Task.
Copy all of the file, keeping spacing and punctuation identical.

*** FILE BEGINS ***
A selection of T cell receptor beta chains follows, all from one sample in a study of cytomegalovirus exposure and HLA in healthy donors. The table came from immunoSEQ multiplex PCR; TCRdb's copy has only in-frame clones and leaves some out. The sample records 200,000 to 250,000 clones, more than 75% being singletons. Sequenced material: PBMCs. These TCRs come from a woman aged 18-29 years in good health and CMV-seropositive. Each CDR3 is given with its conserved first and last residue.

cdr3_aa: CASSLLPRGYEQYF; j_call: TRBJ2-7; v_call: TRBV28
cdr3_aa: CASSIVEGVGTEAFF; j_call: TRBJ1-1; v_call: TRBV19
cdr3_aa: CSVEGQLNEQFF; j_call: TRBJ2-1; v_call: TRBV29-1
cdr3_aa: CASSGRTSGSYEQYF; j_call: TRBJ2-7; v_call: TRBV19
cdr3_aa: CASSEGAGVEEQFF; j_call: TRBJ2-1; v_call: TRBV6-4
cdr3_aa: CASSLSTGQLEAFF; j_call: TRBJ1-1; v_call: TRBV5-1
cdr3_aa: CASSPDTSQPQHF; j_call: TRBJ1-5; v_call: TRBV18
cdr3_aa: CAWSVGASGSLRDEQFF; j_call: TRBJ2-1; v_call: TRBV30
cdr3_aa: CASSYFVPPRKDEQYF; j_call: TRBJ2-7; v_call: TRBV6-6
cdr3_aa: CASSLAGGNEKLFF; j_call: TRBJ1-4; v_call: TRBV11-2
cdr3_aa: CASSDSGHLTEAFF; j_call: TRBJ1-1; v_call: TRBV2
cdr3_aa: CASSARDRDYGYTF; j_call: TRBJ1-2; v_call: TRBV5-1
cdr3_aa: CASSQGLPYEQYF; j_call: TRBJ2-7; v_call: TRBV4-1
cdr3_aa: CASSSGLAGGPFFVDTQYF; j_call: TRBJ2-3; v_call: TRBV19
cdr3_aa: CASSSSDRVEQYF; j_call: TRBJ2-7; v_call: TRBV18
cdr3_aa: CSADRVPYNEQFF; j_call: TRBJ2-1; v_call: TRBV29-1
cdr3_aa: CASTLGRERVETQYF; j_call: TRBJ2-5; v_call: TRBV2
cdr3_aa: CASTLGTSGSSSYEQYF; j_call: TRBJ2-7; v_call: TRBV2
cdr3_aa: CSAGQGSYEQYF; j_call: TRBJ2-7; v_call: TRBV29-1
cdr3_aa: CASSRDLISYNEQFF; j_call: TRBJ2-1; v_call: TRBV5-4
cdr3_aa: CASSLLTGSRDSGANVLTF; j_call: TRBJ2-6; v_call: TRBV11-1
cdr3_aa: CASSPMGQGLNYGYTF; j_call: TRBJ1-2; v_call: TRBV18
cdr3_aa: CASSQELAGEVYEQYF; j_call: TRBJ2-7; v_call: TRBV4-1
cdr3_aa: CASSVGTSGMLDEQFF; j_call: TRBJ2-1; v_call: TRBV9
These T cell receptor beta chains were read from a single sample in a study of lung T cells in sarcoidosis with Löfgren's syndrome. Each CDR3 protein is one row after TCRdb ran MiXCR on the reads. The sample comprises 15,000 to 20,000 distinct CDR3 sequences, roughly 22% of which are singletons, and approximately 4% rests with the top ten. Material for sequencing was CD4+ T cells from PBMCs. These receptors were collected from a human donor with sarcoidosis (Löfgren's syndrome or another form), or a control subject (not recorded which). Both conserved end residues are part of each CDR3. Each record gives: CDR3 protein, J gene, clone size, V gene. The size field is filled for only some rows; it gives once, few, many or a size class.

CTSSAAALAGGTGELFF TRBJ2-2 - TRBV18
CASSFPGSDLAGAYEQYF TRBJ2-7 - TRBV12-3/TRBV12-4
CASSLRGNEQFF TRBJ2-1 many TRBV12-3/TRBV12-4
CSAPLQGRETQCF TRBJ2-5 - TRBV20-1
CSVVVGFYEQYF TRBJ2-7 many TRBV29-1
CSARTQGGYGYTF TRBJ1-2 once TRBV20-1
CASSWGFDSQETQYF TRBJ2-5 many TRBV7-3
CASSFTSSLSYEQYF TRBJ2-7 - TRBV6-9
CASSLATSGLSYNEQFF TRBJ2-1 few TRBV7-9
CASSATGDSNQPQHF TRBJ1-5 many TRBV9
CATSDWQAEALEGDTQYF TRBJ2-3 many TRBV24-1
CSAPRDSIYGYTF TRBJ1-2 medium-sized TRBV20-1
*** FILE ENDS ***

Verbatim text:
A selection of T cell receptor beta chains follows, all from one sample in a study of cytomegalovirus exposure and HLA in healthy donors. The table came from immunoSEQ multiplex PCR; TCRdb's copy has only in-frame clones and leaves some out. The sample records 200,000 to 250,000 clones, more than 75% being singletons. Sequenced material: PBMCs. These TCRs come from a woman aged 18-29 years in good health and CMV-seropositive. Each CDR3 is given with its conserved first and last residue.

cdr3_aa: CASSLLPRGYEQYF; j_call: TRBJ2-7; v_call: TRBV28
cdr3_aa: CASSIVEGVGTEAFF; j_call: TRBJ1-1; v_call: TRBV19
cdr3_aa: CSVEGQLNEQFF; j_call: TRBJ2-1; v_call: TRBV29-1
cdr3_aa: CASSGRTSGSYEQYF; j_call: TRBJ2-7; v_call: TRBV19
cdr3_aa: CASSEGAGVEEQFF; j_call: TRBJ2-1; v_call: TRBV6-4
cdr3_aa: CASSLSTGQLEAFF; j_call: TRBJ1-1; v_call: TRBV5-1
cdr3_aa: CASSPDTSQPQHF; j_call: TRBJ1-5; v_call: TRBV18
cdr3_aa: CAWSVGASGSLRDEQFF; j_call: TRBJ2-1; v_call: TRBV30
cdr3_aa: CASSYFVPPRKDEQYF; j_call: TRBJ2-7; v_call: TRBV6-6
cdr3_aa: CASSLAGGNEKLFF; j_call: TRBJ1-4; v_call: TRBV11-2
cdr3_aa: CASSDSGHLTEAFF; j_call: TRBJ1-1; v_call: TRBV2
cdr3_aa: CASSARDRDYGYTF; j_call: TRBJ1-2; v_call: TRBV5-1
cdr3_aa: CASSQGLPYEQYF; j_call: TRBJ2-7; v_call: TRBV4-1
cdr3_aa: CASSSGLAGGPFFVDTQYF; j_call: TRBJ2-3; v_call: TRBV19
cdr3_aa: CASSSSDRVEQYF; j_call: TRBJ2-7; v_call: TRBV18
cdr3_aa: CSADRVPYNEQFF; j_call: TRBJ2-1; v_call: TRBV29-1
cdr3_aa: CASTLGRERVETQYF; j_call: TRBJ2-5; v_call: TRBV2
cdr3_aa: CASTLGTSGSSSYEQYF; j_call: TRBJ2-7; v_call: TRBV2
cdr3_aa: CSAGQGSYEQYF; j_call: TRBJ2-7; v_call: TRBV29-1
cdr3_aa: CASSRDLISYNEQFF; j_call: TRBJ2-1; v_call: TRBV5-4
cdr3_aa: CASSLLTGSRDSGANVLTF; j_call: TRBJ2-6; v_call: TRBV11-1
cdr3_aa: CASSPMGQGLNYGYTF; j_call: TRBJ1-2; v_call: TRBV18
cdr3_aa: CASSQELAGEVYEQYF; j_call: TRBJ2-7; v_call: TRBV4-1
cdr3_aa: CASSVGTSGMLDEQFF; j_call: TRBJ2-1; v_call: TRBV9
These T cell receptor beta chains were read from a single sample in a study of lung T cells in sarcoidosis with Löfgren's syndrome. Each CDR3 protein is one row after TCRdb ran MiXCR on the reads. The sample comprises 15,000 to 20,000 distinct CDR3 sequences, roughly 22% of which are singletons, and approximately 4% rests with the top ten. Material for sequencing was CD4+ T cells from PBMCs. These receptors were collected from a human donor with sarcoidosis (Löfgren's syndrome or another form), or a control subject (not recorded which). Both conserved end residues are part of each CDR3. Each record gives: CDR3 protein, J gene, clone size, V gene. The size field is filled for only some rows; it gives once, few, many or a size class.

CTSSAAALAGGTGELFF TRBJ2-2 - TRBV18
CASSFPGSDLAGAYEQYF TRBJ2-7 - TRBV12-3/TRBV12-4
CASSLRGNEQFF TRBJ2-1 many TRBV12-3/TRBV12-4
CSAPLQGRETQCF TRBJ2-5 - TRBV20-1
CSVVVGFYEQYF TRBJ2-7 many TRBV29-1
CSARTQGGYGYTF TRBJ1-2 once TRBV20-1
CASSWGFDSQETQYF TRBJ2-5 many TRBV7-3
CASSFTSSLSYEQYF TRBJ2-7 - TRBV6-9
CASSLATSGLSYNEQFF TRBJ2-1 few TRBV7-9
CASSATGDSNQPQHF TRBJ1-5 many TRBV9
CATSDWQAEALEGDTQYF TRBJ2-3 many TRBV24-1
CSAPRDSIYGYTF TRBJ1-2 medium-sized TRBV20-1